"The story of Afghanistan's return process marks one of the largest and most successful voluntary repatriation programmes in recent decades," said Afghan Foreign Minister Rangin Dadfar Spanta at the opening of the International Conference on Return and Reintegration of Afghan Refugees on Wednesday in Kabul.
"Return, alone, does not mean success. It must be followed by successful reintegration, enabled by conditions conducive for social and economic wellbeing of refugees," he added. "Greater efforts are needed to ensure returnees with basic services, such as access to land, water, shelter, general education, health care and electricity. In addition, the importance of facilitating jobs opportunities so that returnees become self-sufficient cannot be overstated."
More than 5 million Afghan refugees - 20 percent of Afghanistan's population - have returned home since 2002. The large majority have gone back to their areas of origin, but recent returnees are facing more difficulties as the country's absorption capacity reaches its current limits. Some - including 30,000 returnees now living under tents in the eastern region - are unable to return to their villages due to insecurity, a lack of land, shelter, basic services or job opportunities. These challenges have been compounded by a food crisis and severe drought, forcing thousands of desperate families to leave their homes for other districts, even for neighbouring Iran and Pakistan.
The conference co-chair, UN High Commissioner for Refugees António Guterres, joined the Afghan government in thanking Iran and Pakistan for hosting millions of Afghan refugees in the last 30 years. "We will continue to work closely with our counterparts in the three countries to ensure that return takes place in safety and dignity," he said. "The right to choose freely, in an informed manner, is the best and most practical guarantee of sustainable return. After all, transforming settled refugees in one country into displaced persons in their homeland is surely in no one's interest."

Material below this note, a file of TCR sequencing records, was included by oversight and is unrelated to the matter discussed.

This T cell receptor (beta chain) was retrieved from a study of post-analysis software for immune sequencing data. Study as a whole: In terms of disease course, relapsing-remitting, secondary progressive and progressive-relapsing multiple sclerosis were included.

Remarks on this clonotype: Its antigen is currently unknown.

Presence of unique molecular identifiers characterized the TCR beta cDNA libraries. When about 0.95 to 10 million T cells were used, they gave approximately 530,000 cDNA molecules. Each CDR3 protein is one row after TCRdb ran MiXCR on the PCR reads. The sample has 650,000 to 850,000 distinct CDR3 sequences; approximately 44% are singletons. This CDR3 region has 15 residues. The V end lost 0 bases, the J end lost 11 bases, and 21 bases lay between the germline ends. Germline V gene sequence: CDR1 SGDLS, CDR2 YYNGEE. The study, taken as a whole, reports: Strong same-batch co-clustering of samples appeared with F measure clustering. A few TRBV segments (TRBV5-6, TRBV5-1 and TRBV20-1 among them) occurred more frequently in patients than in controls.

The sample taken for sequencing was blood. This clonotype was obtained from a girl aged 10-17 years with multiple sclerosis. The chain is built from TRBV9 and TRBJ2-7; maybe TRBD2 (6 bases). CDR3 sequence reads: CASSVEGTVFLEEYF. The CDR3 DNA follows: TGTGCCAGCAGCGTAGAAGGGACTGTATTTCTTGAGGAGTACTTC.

During the conference, the Afghan Ministry of Refugees and Repatriation presented a costing paper on the Sector Strategy for Refugees, Returnees and Internally Displaced Persons (IDPs) in the framework of the Afghanistan National Development Strategy (ANDS). The costing paper is based on three possible scenarios over the period 2009-2013, with projected returns ranging from 400,000 to 1 million people depending on the situation in Afghanistan and the neighbouring countries. It highlights the need to strengthen programmes to help returnees reintegrate over the next five years in the sectors of land, shelter, water, sanitation, education, health care and livelihoods, with reintegration costs of more than $509 million.
"The Sector Strategy on Refugees, Returnees and IDPs remains the most effective blueprint for sustainable return. Its success will require the sustained support of the international community," said Afghan Foreign Minister Spanta. At the same time, he added, the government "will work to increase our absorption capacity and better plan to manage and assist sustainable reintegration. We have also prioritised improving capacity in relevant ministries dealing with repatriation, fostering greater inter-ministerial coordination and mobilising additional resources.?
High Commissioner Guterres said, "Ensuring sustainable refugee return and addressing irregular migration have at least one solution in common - an improvement in the overall economic environment and in employment opportunities. Progress in these areas will surely encourage more Afghans to return and provide reasons for others not to leave the country."
Participants of the one-day conference included the Afghan Ministers of Refugees and Repatriation, Finance, Economy, Education, Interior, Agriculture and Public Health.
Also in attendance were Iran's Deputy Interior Minister, Abbas Mohtaj; Pakistan's Minister for States and Frontier Regions, Najamuddin Khan; Saudi Arabia's Deputy Finance Minister Mohammad Abdul Rahman Al Muqiteb; and United States Under Secretary of State for Global Affairs, Paula Dobriansky.
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